It’s a sweet karmic coincidence that the Kroger, where I did most of my grocery shopping prior to the Wu Food Project, has been undergoing extensive renovations.
Today I went grocery shopping for the first time in a couple of months. Talk about establishing a new path or tao –everything in the store has been uprooted and transplanted into new areas, and even better, now I can choose from many new products and items.
It’s pretty unbelievable. The decision to go grocery shopping was totally spontaneous. Much like a loon aware of approaching winter, I suppose I just decided it was time for me to migrate back to my old habitat and feeding fields.
This would not be everyone’s idea of a fabulous Saturday night, but it had that sense of warm satisfaction that comes cloaked in a soft sweater, a fleece jacket, and a comfortable pair of jeans–when you do what you want to do, and take care of your own untended business. It was a very very weekend moment.
So after picking up some photos for our company scrapbook, I drifted downhill (it’s a very slopey parking lot) to forage for healthy vittles.
I like veggies, and because of my limited budget for Wu Food, I think that I might be missing out on as many veggies–both in terms of variety, and quantity, as I might like. So the first things that went in the basket were carrots, asparagus, and red, yellow and orange peppers. Mr. Wu is big on snow peas, broccoli, spinach and green beans, so I am okay on those.
I’ve often wished I had a goodly amount of lettuce to accompany some of Mr. Wu’s delicious cold noodle salads, so a lovely head of butter lettuce joined the entourage. And good fortune! Organic chives, basil leaves, and cilantro were marked down to 99 cents! Yum, I loves me some of those flavors!
The strawberries looked groovily red and juicy. Now that I almost never experience the taste overload of sugar, they register as unbelievably sweet. Strawberries are like the “short story” of fruit, where as delving into a melon or carving up a pineapple is more like getting into an entire novel. I am a short story kind of person, which may be why Fredric Koeppel, in his infinite wisdom, only asked me to review books of short stories. Ah, time gone by, and along with it, the book pages, too.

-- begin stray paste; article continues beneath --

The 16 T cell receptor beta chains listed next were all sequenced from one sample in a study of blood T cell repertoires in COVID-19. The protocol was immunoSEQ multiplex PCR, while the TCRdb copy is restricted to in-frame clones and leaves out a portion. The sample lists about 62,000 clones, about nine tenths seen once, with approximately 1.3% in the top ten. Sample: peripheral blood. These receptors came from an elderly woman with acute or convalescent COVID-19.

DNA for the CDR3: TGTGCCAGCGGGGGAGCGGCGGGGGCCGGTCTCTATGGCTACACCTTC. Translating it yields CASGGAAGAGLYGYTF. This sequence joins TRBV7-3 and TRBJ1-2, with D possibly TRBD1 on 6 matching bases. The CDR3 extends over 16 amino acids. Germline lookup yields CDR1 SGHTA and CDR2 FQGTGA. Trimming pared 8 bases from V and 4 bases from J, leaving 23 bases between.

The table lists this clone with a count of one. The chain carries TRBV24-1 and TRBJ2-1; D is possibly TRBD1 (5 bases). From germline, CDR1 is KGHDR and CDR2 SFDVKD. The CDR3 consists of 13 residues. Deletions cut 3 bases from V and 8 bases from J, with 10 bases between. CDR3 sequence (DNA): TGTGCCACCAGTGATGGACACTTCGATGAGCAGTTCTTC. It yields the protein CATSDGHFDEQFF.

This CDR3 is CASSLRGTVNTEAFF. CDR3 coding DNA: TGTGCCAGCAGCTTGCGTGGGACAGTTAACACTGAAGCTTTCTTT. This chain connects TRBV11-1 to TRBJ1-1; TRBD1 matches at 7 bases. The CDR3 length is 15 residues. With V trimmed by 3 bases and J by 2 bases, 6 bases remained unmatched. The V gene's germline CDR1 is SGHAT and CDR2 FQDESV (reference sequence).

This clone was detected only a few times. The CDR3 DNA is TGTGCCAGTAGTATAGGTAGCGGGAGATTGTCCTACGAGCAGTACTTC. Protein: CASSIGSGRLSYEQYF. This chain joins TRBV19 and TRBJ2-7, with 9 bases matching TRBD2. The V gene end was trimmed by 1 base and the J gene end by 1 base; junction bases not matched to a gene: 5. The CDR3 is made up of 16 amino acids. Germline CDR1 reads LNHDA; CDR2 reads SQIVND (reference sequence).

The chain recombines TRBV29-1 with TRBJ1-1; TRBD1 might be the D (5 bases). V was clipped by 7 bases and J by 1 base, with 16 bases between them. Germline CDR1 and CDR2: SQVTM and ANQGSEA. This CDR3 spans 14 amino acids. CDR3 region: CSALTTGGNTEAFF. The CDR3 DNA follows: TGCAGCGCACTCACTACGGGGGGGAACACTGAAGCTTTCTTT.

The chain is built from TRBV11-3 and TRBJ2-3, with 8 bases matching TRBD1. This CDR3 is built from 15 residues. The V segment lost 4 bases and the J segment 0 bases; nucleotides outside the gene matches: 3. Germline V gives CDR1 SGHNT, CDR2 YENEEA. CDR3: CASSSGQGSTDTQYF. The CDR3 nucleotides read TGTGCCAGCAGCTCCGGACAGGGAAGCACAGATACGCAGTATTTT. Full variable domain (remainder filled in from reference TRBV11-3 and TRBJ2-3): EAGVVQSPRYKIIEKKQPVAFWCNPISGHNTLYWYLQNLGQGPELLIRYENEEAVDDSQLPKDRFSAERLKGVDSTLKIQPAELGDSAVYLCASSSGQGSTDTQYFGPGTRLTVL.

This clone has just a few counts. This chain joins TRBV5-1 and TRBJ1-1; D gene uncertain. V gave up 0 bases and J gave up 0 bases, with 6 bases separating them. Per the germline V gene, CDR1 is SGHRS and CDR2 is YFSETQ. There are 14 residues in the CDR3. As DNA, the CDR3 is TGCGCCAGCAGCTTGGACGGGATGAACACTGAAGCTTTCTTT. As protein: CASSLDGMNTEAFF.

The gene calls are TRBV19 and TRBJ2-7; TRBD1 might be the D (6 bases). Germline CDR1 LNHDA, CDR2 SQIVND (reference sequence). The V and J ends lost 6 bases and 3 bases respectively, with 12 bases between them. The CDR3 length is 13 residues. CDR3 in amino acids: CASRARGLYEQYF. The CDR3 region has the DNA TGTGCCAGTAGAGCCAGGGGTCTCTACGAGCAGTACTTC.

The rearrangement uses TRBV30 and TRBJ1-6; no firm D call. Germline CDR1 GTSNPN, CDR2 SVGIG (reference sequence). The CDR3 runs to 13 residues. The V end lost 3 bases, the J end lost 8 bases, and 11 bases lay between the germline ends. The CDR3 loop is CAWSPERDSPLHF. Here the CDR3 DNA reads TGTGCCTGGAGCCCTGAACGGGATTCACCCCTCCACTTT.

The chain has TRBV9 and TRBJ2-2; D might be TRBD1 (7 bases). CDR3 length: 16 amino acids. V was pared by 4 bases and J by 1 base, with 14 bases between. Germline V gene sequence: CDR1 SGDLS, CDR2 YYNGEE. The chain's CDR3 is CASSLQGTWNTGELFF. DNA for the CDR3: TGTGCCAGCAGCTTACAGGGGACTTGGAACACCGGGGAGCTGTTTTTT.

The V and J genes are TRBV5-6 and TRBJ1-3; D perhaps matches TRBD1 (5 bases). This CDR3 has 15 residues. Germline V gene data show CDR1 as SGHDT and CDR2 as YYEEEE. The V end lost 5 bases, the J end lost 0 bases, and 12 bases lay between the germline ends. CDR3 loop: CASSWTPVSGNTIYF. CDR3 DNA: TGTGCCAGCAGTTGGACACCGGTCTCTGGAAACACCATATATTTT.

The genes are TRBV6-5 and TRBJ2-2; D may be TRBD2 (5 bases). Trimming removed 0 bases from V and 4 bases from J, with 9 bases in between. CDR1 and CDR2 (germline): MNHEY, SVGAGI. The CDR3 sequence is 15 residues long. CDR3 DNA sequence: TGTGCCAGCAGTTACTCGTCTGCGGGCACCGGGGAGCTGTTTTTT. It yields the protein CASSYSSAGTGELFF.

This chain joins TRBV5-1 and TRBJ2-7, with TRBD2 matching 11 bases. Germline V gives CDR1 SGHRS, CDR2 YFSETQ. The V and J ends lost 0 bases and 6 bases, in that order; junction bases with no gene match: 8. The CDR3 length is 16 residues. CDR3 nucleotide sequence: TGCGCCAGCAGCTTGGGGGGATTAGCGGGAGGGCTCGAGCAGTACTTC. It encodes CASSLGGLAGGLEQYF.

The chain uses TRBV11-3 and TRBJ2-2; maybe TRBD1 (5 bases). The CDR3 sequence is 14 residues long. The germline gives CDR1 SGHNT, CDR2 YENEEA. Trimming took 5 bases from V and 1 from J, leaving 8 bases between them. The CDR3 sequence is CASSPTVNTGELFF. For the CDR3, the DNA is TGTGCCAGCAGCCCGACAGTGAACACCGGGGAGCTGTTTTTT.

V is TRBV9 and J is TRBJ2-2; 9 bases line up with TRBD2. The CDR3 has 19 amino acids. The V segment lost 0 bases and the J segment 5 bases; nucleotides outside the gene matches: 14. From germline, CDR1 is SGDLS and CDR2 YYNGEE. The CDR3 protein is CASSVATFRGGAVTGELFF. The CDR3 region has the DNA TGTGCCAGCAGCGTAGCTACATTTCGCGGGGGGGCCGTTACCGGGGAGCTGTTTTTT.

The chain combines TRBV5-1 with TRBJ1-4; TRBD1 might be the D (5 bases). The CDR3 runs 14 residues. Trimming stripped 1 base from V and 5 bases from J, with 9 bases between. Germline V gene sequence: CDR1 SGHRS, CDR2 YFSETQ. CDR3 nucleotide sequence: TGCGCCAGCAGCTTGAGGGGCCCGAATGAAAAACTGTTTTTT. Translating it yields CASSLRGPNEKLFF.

Then off to find my new best friend, brown rice. I not only found some brown rice that was microwavable for time crunch emergencies (let’s see, like everyday?) but found out my rustic friend hanging out with an interesting posse that included the more exotic grain, quinoa. Next, I examined their new collection of Indian pre-packaged foods that the composer of our operapella had recommended to me when we last had lunch at Mr. Wu’s.
I selected several vegetarian dishes–and for supper I tried the one that featured a spicy pureed vegetable and tomato sauce over some brown rice and a handful of shrimp I found in the seafood department. The dinners all look good. I wanted to buy tofu–but they did not have what I was looking for–and it may be that there was more of a selection in another department.
When I got to the meat department, well, I just couldn’t do it. I looked at all those chickens in their naked, shiny cellophaned glory, and all I could think about was their miserable little lives. Not their death mind you–but their pathetically chaotic and nasty existence. Same with the beef.
If you want to know why I feel this way, you should go back and read one of my earlier entries when I explained how bothersome I find the current state of our meat production system, which is very far afield from the Charlotte’s Web lives of the animals we ate when I when I was growing up in Alabama. They lived well.
At any rate, I splurged on some sea bass for tomorrow, and some already cooked shrimp for a quick meal tonight. Hard to tell if the lobsters were relieved or not, observing me from their watery, sensory deprived confinement. I do believe that I heard at least one of them screaming the words of Patrick Henry, “Give me liberty, or give me death.” Indeed, how one lives is the only variable for each of us. Death comes with certainty.
But canoodling along here on a brighter note, I bought some rice noodles and some Japanese buckwheat soba noodles.
The noodles bring to mind the entire point of the Wu Food Project, which is to use my noodle and to retrain my palate to enjoy a healthier diet. Next week I ‘ll be preparing some of my own dinners, and we will see how that goes.